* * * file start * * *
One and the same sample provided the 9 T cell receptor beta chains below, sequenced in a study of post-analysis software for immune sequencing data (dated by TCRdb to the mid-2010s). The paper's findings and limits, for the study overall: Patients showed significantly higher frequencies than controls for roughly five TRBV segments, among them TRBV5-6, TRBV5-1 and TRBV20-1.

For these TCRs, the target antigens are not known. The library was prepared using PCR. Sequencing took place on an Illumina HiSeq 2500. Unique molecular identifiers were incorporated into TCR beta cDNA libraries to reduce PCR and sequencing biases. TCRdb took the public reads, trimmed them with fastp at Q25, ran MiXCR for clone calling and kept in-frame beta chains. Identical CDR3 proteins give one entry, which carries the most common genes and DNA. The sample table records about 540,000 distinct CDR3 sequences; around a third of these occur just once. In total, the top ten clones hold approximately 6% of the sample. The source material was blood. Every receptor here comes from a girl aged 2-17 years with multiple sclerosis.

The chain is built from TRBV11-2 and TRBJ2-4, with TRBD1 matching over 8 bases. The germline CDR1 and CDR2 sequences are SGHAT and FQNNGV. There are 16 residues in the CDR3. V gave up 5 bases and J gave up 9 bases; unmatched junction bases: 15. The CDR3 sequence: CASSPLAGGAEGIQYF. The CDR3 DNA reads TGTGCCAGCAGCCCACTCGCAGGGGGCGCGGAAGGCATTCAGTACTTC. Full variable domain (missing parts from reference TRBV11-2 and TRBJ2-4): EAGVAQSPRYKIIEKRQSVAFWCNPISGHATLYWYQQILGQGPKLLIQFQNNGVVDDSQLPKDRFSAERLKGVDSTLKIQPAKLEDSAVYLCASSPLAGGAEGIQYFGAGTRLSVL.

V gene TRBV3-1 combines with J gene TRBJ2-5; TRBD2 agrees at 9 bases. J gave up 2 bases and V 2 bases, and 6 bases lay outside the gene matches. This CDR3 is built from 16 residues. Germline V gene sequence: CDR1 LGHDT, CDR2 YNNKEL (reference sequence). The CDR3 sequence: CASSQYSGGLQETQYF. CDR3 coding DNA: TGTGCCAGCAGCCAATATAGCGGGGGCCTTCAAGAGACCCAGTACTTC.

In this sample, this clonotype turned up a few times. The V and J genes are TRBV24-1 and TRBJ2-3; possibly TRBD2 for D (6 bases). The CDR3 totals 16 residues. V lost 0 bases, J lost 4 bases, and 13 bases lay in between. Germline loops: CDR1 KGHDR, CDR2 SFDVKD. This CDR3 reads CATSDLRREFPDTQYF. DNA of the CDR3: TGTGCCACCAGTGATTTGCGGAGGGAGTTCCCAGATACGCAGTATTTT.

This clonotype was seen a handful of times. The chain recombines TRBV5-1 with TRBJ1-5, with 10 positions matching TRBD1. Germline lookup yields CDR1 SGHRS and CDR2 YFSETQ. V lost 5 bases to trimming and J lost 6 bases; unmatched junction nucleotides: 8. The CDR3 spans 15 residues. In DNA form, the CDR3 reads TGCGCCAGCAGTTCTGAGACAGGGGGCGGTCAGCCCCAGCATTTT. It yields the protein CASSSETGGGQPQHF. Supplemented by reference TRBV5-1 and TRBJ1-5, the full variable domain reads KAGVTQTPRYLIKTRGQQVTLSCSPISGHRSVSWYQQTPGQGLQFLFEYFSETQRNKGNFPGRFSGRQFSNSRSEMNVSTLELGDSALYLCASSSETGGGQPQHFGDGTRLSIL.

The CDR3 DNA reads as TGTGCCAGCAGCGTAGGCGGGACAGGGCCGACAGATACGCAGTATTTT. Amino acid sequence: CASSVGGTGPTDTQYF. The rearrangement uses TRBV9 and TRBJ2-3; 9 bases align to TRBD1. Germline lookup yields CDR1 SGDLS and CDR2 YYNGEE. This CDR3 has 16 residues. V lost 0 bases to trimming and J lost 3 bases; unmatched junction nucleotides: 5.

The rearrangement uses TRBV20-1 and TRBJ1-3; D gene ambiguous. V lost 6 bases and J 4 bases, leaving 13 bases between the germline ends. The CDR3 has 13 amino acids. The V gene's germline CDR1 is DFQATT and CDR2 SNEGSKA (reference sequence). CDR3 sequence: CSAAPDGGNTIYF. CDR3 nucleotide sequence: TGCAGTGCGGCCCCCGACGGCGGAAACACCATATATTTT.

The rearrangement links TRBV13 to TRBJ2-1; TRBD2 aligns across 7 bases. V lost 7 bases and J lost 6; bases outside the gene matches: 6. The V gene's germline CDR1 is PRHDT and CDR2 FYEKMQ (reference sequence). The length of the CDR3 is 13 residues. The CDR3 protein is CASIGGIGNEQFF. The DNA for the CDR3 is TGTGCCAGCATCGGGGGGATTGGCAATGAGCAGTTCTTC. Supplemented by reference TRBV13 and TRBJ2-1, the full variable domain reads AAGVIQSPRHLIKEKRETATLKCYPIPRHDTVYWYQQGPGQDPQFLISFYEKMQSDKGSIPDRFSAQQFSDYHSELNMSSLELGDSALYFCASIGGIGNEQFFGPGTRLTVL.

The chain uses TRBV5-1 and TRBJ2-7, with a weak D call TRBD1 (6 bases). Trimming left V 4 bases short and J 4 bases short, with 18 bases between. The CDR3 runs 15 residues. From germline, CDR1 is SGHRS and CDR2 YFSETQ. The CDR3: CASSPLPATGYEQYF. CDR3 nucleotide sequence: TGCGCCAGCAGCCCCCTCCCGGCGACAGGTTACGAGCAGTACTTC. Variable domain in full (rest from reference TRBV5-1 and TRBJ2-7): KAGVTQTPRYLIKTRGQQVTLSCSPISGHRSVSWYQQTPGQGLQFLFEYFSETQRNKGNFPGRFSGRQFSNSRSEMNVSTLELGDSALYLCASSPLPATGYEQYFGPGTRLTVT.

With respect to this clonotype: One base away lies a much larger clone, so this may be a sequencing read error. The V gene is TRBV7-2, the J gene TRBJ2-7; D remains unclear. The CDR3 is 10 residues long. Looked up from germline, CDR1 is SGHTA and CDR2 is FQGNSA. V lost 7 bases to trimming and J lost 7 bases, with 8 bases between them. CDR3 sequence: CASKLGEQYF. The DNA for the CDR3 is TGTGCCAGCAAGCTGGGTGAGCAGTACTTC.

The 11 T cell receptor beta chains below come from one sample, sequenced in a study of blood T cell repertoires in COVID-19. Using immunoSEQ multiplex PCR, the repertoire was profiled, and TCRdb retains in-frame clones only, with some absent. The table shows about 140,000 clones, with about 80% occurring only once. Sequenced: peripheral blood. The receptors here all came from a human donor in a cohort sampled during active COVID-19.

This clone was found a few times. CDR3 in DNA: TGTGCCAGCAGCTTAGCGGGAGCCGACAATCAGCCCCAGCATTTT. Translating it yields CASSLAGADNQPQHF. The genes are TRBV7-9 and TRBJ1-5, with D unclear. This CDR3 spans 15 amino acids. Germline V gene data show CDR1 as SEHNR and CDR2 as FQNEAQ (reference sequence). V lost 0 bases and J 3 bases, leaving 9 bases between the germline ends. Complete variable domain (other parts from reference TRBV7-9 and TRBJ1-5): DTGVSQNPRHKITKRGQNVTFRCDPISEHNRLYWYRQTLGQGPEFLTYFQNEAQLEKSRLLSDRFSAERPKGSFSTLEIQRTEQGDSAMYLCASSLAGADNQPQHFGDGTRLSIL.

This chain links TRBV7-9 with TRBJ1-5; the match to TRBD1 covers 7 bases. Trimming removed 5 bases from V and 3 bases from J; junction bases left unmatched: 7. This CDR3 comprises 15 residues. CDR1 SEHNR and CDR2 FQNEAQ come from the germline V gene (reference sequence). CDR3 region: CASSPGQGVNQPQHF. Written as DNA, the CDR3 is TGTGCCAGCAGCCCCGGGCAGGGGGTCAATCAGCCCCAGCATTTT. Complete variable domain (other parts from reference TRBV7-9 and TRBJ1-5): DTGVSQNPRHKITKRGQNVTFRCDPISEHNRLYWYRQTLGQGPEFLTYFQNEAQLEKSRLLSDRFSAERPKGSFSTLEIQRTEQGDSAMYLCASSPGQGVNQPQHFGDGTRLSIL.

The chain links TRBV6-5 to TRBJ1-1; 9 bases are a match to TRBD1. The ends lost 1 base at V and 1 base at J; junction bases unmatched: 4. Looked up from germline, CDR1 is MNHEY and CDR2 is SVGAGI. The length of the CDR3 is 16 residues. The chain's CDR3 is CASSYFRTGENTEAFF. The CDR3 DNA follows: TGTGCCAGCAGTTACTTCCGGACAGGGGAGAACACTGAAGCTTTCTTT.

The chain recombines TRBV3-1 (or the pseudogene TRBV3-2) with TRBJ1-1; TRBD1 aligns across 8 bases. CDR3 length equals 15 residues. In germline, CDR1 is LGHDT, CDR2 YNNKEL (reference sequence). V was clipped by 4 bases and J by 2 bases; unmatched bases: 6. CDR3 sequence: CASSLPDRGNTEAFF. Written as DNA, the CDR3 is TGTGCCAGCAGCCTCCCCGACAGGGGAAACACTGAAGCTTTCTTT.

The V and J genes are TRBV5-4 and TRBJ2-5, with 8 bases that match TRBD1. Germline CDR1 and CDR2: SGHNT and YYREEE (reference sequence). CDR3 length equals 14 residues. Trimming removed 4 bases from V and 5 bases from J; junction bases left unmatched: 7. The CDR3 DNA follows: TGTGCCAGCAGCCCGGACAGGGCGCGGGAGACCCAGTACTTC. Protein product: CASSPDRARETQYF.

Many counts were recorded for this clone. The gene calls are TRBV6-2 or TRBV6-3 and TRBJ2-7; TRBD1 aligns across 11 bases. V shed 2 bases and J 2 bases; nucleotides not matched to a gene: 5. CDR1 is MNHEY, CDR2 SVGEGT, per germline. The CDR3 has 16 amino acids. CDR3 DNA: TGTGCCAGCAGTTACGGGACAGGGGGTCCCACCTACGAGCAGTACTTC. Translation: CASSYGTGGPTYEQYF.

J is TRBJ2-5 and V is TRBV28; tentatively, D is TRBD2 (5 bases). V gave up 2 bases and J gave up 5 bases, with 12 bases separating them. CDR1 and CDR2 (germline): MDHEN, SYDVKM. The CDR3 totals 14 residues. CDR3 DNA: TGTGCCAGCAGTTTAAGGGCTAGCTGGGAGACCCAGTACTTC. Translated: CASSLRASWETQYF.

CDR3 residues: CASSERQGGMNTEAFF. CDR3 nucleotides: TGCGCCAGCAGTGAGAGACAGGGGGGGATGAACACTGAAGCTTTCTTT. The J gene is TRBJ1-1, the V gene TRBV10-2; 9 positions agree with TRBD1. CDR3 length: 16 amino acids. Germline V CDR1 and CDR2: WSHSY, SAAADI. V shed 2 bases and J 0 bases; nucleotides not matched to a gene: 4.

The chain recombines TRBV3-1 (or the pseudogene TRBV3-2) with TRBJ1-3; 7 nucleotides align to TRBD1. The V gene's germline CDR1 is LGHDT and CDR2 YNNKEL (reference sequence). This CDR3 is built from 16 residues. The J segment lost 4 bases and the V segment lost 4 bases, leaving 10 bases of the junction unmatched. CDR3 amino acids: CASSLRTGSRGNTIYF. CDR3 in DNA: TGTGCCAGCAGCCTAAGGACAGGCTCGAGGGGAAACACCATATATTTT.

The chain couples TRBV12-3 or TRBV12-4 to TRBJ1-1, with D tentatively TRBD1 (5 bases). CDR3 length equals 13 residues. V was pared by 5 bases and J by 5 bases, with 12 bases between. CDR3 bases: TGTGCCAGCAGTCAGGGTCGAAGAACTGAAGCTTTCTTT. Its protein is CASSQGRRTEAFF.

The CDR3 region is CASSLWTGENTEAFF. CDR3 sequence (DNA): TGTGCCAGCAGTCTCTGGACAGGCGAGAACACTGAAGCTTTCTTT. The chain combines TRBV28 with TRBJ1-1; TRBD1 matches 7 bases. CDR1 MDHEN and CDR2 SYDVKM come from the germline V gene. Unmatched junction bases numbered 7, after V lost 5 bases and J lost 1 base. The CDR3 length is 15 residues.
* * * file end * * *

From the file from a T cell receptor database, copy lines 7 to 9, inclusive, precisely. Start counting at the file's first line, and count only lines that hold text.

The CDR3 DNA reads as TGTGCCAGCAGCGTAGGCGGGACAGGGCCGACAGATACGCAGTATTTT. Amino acid sequence: CASSVGGTGPTDTQYF. The rearrangement uses TRBV9 and TRBJ2-3; 9 bases align to TRBD1. Germline lookup yields CDR1 SGDLS and CDR2 YYNGEE. This CDR3 has 16 residues. V lost 0 bases to trimming and J lost 3 bases; unmatched junction nucleotides: 5.

The rearrangement uses TRBV20-1 and TRBJ1-3; D gene ambiguous. V lost 6 bases and J 4 bases, leaving 13 bases between the germline ends. The CDR3 has 13 amino acids. The V gene's germline CDR1 is DFQATT and CDR2 SNEGSKA (reference sequence). CDR3 sequence: CSAAPDGGNTIYF. CDR3 nucleotide sequence: TGCAGTGCGGCCCCCGACGGCGGAAACACCATATATTTT.

The rearrangement links TRBV13 to TRBJ2-1; TRBD2 aligns across 7 bases. V lost 7 bases and J lost 6; bases outside the gene matches: 6. The V gene's germline CDR1 is PRHDT and CDR2 FYEKMQ (reference sequence). The length of the CDR3 is 13 residues. The CDR3 protein is CASIGGIGNEQFF. The DNA for the CDR3 is TGTGCCAGCATCGGGGGGATTGGCAATGAGCAGTTCTTC. Supplemented by reference TRBV13 and TRBJ2-1, the full variable domain reads AAGVIQSPRHLIKEKRETATLKCYPIPRHDTVYWYQQGPGQDPQFLISFYEKMQSDKGSIPDRFSAQQFSDYHSELNMSSLELGDSALYFCASIGGIGNEQFFGPGTRLTVL.